GENEVA, Jan 9 – The Intergovernmental Panel on Climate Change (IPCC), currently working on its next comprehensive report, the Sixth Assessment Report (AR6), will open the draft Working Group III contribution for a first review by experts from 13 January to 8 March 2020.
IPCC Working Group III is responsible for assessing the mitigation of climate change – responses and solutions to the threat of dangerous climate change by reducing emissions and enhancing sinks of the greenhouse gases that are responsible for global warming.
Review is an essential part of preparing IPCC reports. It ensures that IPCC reports cover the most up to date scientific, technical and socio-economic findings, and are representative of a broad range of independent expertise from developed and developing countries.
“We welcome experts from all sectors and from all over the world to participate in the review of the IPCC Working Group III assessment of the mitigation of climate change. This is a key element of the IPCC process and ensures that the report provides a balanced and complete assessment of the latest scientific findings,” said Jim Skea and Priyadarshi Shukla, the Co-Chairs of Working Group III, in a joint statement.
All IPCC reports undergo two stages of review. A First Order Draft is reviewed by experts. Following the expert review, authors develop a Second Order Draft based on the comments received. This second draft then undergoes review by both governments and experts. Authors will prepare a Final Draft based on the comments received during the second review. The Final Draft is distributed to governments at the time of the final government review of the Summary for Policymakers.
Experts interested in serving as Expert Reviewers and providing scientific comments on the First Order Draft of the Working Group III contribution to the IPCC Sixth Assessment Report can register until midnight CET on 2 March 2020 at https://apps.ipcc.ch/comments/ar6wg3/fod/register.php.
To register for the review, a self-declaration of expertise is required. Once the registration is complete, and before accessing the draft, reviewers agree to the terms of the review, including the confidentiality of the draft and review materials, which are provided solely for the purpose of the review. The drafts may not be cited, quoted or distributed.
Experts who comment on this draft will also be invited to comment on the second order draft. The government and expert review of the Second Order Draft of the Working Group III contribution to the AR6 will follow in October 2020 (19 October – 13 December 2020). All expert reviewers will be acknowledged in the published report, due to be finalized in 2021.
For more information contact:
IPCC Press Office, firstname.lastname@example.org, +41 22 730 8120 or +41 22 730 8142
Notes for Editors
About the IPCC
The Intergovernmental Panel on Climate Change (IPCC) is the UN body for assessing the science related to climate change. It was established by the United Nations Environment Programme (UNEP) and the World Meteorological Organization (WMO) in 1988 to provide political leaders with periodic scientific assessments concerning climate change, its implications and risks, as well as to put forward adaptation and mitigation strategies. It has 195 member states. In the same year, the UN General Assembly endorsed the action by the WMO and UNEP in jointly establishing the IPCC.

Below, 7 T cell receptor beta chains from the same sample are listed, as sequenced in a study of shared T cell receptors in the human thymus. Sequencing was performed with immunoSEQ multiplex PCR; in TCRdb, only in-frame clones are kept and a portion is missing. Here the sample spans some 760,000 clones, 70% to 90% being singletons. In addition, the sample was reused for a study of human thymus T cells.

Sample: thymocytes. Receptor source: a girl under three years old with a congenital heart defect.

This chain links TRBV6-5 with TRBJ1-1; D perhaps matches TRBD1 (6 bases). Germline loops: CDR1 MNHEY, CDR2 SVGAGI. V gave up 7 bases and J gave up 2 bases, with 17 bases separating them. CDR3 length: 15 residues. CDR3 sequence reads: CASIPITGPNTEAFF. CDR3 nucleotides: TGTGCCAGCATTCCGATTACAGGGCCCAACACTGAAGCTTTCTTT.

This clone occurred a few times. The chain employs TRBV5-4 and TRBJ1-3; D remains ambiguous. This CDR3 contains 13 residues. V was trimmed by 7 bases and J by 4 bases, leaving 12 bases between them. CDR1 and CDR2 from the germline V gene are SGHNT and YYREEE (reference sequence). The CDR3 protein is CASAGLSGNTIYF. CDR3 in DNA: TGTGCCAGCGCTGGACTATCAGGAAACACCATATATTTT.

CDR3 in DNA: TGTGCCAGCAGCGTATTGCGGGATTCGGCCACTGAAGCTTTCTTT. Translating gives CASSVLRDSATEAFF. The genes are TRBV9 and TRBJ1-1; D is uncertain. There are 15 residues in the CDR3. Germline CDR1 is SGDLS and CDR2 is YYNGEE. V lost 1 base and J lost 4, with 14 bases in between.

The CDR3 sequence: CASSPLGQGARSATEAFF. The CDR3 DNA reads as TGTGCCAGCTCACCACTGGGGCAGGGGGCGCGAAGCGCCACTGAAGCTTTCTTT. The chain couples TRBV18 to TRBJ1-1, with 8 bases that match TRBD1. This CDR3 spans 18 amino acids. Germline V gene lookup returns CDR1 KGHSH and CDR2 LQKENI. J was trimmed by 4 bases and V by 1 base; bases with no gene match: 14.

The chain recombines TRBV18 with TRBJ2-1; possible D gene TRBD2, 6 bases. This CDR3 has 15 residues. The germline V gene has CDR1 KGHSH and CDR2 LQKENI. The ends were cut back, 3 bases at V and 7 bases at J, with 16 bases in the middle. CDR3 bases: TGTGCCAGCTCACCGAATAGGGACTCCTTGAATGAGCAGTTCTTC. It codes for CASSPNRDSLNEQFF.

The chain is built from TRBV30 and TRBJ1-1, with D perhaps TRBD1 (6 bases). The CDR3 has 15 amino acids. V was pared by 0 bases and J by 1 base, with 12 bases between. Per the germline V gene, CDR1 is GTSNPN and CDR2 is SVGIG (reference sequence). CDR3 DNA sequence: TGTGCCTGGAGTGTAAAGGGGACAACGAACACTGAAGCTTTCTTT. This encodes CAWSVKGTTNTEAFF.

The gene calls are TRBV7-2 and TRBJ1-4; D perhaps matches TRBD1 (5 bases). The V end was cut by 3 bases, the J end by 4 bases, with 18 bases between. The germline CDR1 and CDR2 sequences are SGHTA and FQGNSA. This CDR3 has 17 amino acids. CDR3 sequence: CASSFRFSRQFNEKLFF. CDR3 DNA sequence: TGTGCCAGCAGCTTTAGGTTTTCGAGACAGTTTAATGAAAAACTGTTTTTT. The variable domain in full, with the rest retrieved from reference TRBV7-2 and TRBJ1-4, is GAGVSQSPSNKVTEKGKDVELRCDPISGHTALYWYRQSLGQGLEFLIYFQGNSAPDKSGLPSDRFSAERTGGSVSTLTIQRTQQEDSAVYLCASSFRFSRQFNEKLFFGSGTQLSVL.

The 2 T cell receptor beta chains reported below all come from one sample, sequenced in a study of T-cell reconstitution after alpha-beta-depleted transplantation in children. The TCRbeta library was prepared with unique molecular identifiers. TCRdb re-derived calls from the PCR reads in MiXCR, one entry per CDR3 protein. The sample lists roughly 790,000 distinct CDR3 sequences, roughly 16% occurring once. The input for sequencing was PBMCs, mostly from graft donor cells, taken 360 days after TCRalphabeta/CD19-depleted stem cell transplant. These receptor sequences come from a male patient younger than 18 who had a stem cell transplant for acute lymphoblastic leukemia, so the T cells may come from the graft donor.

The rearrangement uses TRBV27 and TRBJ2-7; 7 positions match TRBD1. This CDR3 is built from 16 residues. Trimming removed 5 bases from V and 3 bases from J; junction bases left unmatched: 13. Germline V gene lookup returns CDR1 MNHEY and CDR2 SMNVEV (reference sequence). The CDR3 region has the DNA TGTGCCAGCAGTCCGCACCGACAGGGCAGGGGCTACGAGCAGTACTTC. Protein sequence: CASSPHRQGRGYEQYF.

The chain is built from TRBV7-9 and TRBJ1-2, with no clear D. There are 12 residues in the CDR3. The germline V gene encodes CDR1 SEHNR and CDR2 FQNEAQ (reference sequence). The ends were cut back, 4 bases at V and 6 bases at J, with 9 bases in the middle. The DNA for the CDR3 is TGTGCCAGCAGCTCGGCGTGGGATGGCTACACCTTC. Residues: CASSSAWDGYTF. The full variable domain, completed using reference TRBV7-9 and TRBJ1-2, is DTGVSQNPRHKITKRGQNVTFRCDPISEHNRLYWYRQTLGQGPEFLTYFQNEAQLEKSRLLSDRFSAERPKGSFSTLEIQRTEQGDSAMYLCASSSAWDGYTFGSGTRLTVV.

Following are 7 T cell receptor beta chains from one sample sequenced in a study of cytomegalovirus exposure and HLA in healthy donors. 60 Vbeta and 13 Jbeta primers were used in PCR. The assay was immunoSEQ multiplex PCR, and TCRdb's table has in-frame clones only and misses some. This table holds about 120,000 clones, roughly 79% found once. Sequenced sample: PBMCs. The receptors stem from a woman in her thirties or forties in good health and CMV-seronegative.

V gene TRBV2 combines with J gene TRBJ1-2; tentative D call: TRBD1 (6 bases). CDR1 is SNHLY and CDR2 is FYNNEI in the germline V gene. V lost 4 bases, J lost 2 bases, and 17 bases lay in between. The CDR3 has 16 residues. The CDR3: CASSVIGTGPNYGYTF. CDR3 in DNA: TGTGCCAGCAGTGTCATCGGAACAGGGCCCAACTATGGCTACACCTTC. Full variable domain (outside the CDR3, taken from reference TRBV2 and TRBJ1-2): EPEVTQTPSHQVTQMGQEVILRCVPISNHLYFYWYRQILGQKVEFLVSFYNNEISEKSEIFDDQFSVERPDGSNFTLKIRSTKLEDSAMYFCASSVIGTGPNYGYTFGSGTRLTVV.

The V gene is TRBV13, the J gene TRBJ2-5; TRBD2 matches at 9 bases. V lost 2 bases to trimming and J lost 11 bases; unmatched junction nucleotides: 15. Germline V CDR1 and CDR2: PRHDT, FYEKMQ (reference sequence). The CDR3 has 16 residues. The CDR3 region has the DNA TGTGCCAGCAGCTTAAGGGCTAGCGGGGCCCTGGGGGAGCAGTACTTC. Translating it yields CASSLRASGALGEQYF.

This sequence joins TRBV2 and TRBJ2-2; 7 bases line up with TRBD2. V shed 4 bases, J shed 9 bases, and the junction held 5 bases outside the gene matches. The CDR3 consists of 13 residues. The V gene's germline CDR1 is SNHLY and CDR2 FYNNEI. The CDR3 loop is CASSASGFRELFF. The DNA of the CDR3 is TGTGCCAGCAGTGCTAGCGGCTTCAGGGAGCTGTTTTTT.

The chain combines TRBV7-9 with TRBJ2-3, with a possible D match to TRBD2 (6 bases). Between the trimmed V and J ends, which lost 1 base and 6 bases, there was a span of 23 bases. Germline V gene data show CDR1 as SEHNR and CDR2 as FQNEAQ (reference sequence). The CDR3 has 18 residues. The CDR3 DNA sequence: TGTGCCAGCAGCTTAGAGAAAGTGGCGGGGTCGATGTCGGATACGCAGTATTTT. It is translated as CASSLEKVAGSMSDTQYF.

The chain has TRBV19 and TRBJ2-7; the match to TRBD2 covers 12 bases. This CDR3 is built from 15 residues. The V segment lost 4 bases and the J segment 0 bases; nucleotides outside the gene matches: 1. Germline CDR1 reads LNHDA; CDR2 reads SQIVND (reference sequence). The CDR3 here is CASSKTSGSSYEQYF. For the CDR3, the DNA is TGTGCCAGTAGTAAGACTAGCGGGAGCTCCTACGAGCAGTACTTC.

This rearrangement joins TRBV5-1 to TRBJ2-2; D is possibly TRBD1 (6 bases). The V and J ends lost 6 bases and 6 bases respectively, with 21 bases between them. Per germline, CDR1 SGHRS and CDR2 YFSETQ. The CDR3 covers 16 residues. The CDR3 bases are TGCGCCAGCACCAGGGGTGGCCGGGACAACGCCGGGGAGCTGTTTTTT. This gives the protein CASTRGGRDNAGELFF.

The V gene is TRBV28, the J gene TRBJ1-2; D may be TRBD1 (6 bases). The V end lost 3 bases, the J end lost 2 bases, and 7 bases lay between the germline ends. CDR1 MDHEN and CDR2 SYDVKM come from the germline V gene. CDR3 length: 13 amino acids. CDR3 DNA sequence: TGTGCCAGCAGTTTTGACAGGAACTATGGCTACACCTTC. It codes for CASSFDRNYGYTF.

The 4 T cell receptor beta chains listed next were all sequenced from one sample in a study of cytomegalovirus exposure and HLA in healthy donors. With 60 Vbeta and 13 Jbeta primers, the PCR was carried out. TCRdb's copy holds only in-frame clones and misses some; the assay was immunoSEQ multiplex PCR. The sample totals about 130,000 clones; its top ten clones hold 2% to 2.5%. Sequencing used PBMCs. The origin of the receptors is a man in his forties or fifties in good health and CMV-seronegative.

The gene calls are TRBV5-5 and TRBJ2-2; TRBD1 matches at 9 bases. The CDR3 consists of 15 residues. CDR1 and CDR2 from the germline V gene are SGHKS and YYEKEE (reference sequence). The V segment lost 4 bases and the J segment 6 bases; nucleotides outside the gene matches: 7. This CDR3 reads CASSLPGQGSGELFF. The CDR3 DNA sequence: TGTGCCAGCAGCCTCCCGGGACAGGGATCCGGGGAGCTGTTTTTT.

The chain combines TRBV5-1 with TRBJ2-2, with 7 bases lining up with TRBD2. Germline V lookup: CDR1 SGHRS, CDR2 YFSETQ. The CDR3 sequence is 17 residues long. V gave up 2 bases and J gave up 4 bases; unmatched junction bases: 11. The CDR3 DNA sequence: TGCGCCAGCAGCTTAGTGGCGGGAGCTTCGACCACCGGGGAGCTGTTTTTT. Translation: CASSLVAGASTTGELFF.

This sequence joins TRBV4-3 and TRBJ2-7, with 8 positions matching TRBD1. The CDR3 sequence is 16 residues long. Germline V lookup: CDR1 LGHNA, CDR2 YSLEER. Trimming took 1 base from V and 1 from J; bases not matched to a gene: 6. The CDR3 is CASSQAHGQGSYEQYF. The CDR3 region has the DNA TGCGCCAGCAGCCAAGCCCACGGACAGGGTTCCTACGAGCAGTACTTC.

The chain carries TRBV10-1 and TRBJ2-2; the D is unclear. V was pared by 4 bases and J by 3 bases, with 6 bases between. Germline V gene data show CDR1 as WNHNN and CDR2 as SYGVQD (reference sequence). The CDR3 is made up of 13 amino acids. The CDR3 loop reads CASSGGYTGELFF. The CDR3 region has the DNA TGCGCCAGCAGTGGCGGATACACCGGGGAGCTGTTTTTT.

Thousands of people from all over the world contribute to the work of the IPCC. For the assessment reports, IPCC scientists volunteer their time to assess the thousands of scientific papers published each year to provide a comprehensive summary of what is known about the drivers of climate change, its impacts and future risks, and how adaptation and mitigation can reduce those risks.
The IPCC has three working groups: Working Group I, dealing with the physical science basis of climate change; Working Group I, dealing with impacts, adaptation and vulnerability; and Working Group III, dealing with the mitigation of climate change. It also has a Task Force on National Greenhouse Gas Inventories that develops methodologies for measuring emissions and removals.
About the Sixth Assessment Cycle
Comprehensive scientific assessment reports are published every 6 to 7 years; the latest, the Fifth Assessment Report, was completed in 2014, and provided the main scientific input to the Paris Agreement.
The IPCC also publishes special reports on more specific issues between assessment reports.
At its 41st Session in February 2015, the IPCC decided to produce a Sixth Assessment Report (AR6). At its 42nd Session in October 2015 it elected a new Bureau that would oversee the work on this report and Special Reports to be produced in the assessment cycle. At its 43rd Session in April 2016, it decided to produce three Special Reports, a Methodology Report and AR6.
Global Warming of 1.5°C, an IPCC special report on the impacts of global warming of 1.5 degrees Celsius above pre-industrial levels and related global greenhouse gas emission pathways, in the context of strengthening the global response to the threat of climate change, sustainable development, and efforts to eradicate poverty was launched in October 2018.
Climate Change and Land, an IPCC special report on climate change, desertification, land degradation, sustainable land management, food security, and greenhouse gas fluxes in terrestrial ecosystems was launched in August 2019.
The Special Report on the Ocean and Cryosphere in a Changing Climate was released in September 2019.
In May 2019 the IPCC released the 2019 Refinement to the 2006 IPCC Guidelines on National Greenhouse Gas Inventories, an update to the methodology used by governments to estimate their greenhouse gas emissions and removals.
The contributions of the three IPCC Working Groups to the Sixth Assessment Report will be finalized in 2021. The concluding Synthesis Report is due in 2022.
For more information visit www.ipcc.ch.